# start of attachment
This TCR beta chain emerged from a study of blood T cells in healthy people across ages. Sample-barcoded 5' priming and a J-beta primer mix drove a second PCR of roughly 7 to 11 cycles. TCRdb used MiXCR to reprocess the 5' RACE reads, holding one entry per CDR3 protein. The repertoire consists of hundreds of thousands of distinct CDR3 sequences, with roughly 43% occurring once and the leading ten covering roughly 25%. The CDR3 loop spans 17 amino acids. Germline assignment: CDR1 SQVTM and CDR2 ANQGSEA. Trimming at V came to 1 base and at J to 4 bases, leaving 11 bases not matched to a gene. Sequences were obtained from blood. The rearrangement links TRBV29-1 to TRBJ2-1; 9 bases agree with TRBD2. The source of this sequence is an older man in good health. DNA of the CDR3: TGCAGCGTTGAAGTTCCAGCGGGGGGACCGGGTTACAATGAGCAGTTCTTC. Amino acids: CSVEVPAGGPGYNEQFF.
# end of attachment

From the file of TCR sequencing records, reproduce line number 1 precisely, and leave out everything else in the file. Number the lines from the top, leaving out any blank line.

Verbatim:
This TCR beta chain emerged from a study of blood T cells in healthy people across ages. Sample-barcoded 5' priming and a J-beta primer mix drove a second PCR of roughly 7 to 11 cycles. TCRdb used MiXCR to reprocess the 5' RACE reads, holding one entry per CDR3 protein. The repertoire consists of hundreds of thousands of distinct CDR3 sequences, with roughly 43% occurring once and the leading ten covering roughly 25%. The CDR3 loop spans 17 amino acids. Germline assignment: CDR1 SQVTM and CDR2 ANQGSEA. Trimming at V came to 1 base and at J to 4 bases, leaving 11 bases not matched to a gene. Sequences were obtained from blood. The rearrangement links TRBV29-1 to TRBJ2-1; 9 bases agree with TRBD2. The source of this sequence is an older man in good health. DNA of the CDR3: TGCAGCGTTGAAGTTCCAGCGGGGGGACCGGGTTACAATGAGCAGTTCTTC. Amino acids: CSVEVPAGGPGYNEQFF.